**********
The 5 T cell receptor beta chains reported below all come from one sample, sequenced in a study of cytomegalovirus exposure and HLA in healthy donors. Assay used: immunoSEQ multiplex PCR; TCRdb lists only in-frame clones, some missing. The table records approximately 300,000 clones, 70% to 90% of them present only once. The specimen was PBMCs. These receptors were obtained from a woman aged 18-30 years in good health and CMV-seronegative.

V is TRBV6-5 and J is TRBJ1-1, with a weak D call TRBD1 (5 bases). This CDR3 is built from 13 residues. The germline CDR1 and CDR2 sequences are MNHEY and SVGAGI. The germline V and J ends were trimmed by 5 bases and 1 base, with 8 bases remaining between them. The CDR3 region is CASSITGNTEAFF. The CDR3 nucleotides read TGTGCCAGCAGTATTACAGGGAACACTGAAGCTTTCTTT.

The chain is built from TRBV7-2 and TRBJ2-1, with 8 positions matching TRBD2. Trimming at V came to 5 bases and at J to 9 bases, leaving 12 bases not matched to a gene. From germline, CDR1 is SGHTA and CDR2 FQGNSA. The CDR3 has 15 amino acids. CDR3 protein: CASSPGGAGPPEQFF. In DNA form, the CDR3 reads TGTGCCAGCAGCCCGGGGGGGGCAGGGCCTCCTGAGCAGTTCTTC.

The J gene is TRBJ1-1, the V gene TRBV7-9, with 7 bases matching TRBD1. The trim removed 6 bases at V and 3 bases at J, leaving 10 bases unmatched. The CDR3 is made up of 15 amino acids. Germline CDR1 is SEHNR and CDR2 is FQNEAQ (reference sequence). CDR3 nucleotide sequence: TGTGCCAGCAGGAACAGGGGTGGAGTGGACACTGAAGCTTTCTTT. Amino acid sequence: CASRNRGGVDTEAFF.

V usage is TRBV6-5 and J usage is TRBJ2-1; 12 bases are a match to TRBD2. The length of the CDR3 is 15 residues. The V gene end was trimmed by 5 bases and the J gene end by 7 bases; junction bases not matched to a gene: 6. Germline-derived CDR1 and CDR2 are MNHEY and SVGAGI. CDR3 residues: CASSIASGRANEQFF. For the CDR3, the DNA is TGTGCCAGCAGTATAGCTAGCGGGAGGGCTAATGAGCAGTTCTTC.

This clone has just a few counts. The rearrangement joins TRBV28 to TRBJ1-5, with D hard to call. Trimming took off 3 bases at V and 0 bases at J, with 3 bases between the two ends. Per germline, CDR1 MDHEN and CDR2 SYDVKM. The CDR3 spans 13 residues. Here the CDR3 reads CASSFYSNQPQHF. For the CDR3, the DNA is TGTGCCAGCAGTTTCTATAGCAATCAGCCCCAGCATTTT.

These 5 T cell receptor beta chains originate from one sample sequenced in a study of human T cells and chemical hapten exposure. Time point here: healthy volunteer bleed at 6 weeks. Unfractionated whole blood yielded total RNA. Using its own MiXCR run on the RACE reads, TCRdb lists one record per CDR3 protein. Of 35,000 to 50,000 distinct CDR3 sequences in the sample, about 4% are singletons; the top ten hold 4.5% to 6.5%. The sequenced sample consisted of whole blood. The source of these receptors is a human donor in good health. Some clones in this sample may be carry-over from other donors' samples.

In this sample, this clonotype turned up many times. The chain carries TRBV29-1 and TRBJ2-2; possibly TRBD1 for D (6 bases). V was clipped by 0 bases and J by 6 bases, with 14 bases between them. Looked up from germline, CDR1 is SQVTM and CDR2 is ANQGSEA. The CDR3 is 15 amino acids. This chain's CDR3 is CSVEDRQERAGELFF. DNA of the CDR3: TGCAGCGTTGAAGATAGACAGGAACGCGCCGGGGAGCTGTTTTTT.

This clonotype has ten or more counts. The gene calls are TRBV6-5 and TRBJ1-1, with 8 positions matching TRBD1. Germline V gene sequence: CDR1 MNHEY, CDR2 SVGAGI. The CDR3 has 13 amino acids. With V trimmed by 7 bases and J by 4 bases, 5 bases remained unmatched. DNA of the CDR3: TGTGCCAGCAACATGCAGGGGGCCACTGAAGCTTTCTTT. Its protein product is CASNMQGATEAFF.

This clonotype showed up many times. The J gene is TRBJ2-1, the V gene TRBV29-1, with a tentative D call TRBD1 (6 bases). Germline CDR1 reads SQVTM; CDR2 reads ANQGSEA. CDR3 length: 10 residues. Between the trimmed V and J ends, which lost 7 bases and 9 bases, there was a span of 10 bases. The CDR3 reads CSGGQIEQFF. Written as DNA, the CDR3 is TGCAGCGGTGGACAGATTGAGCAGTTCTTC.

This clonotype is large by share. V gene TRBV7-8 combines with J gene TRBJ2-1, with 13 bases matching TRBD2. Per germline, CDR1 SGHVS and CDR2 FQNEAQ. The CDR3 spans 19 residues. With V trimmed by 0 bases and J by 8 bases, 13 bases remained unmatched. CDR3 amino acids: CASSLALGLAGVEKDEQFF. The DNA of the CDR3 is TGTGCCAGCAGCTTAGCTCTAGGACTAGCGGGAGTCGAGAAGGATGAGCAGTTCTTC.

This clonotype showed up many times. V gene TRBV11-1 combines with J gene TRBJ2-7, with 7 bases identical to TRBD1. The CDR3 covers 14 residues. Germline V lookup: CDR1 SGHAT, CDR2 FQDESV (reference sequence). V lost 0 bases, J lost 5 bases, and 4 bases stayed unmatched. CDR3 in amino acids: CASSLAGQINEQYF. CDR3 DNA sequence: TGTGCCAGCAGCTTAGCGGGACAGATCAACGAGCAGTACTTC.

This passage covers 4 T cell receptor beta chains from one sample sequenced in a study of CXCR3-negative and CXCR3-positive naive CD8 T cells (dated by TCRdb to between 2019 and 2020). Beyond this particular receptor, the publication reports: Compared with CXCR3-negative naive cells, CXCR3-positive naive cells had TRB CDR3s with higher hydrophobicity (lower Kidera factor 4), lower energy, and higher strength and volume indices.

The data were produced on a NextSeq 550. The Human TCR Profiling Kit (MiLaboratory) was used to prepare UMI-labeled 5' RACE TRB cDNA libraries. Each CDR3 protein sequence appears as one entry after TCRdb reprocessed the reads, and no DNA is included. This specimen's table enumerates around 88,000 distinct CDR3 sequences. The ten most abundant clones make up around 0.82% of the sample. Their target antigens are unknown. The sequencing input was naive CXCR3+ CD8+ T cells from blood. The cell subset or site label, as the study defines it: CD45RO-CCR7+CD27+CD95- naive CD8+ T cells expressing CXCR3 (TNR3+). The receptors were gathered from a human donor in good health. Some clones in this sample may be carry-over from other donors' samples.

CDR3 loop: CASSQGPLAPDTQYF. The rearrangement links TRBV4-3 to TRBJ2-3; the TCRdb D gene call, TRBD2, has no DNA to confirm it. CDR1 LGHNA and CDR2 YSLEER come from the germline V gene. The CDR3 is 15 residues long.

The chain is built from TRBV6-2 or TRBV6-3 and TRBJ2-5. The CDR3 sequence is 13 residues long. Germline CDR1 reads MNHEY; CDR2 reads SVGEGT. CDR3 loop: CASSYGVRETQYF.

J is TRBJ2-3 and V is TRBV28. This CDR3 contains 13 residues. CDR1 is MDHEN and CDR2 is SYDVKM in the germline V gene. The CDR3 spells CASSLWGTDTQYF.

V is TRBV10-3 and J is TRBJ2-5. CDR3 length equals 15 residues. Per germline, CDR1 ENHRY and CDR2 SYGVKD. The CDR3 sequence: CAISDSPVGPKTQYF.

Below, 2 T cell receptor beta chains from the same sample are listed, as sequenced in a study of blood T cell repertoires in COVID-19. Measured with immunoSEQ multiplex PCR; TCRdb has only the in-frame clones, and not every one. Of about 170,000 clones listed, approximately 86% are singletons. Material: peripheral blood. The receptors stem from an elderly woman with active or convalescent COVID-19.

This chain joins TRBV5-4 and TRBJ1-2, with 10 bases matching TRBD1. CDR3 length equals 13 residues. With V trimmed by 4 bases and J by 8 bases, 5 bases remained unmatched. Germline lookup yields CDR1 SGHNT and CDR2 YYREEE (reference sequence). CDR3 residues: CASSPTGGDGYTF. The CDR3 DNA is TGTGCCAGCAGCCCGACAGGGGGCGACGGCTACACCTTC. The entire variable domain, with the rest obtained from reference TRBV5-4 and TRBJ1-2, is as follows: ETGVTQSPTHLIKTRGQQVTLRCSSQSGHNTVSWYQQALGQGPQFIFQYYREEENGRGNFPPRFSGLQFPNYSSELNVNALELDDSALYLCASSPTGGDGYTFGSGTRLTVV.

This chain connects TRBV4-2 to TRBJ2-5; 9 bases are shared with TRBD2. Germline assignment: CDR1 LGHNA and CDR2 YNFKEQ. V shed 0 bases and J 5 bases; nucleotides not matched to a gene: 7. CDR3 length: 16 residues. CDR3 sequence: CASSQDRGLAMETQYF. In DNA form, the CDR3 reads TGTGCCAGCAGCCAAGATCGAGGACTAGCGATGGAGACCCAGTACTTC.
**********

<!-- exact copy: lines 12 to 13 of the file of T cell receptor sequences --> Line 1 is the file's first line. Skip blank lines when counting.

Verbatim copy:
This clonotype showed up many times. V gene TRBV11-1 combines with J gene TRBJ2-7, with 7 bases identical to TRBD1. The CDR3 covers 14 residues. Germline V lookup: CDR1 SGHAT, CDR2 FQDESV (reference sequence). V lost 0 bases, J lost 5 bases, and 4 bases stayed unmatched. CDR3 in amino acids: CASSLAGQINEQYF. CDR3 DNA sequence: TGTGCCAGCAGCTTAGCGGGACAGATCAACGAGCAGTACTTC.

This passage covers 4 T cell receptor beta chains from one sample sequenced in a study of CXCR3-negative and CXCR3-positive naive CD8 T cells (dated by TCRdb to between 2019 and 2020). Beyond this particular receptor, the publication reports: Compared with CXCR3-negative naive cells, CXCR3-positive naive cells had TRB CDR3s with higher hydrophobicity (lower Kidera factor 4), lower energy, and higher strength and volume indices.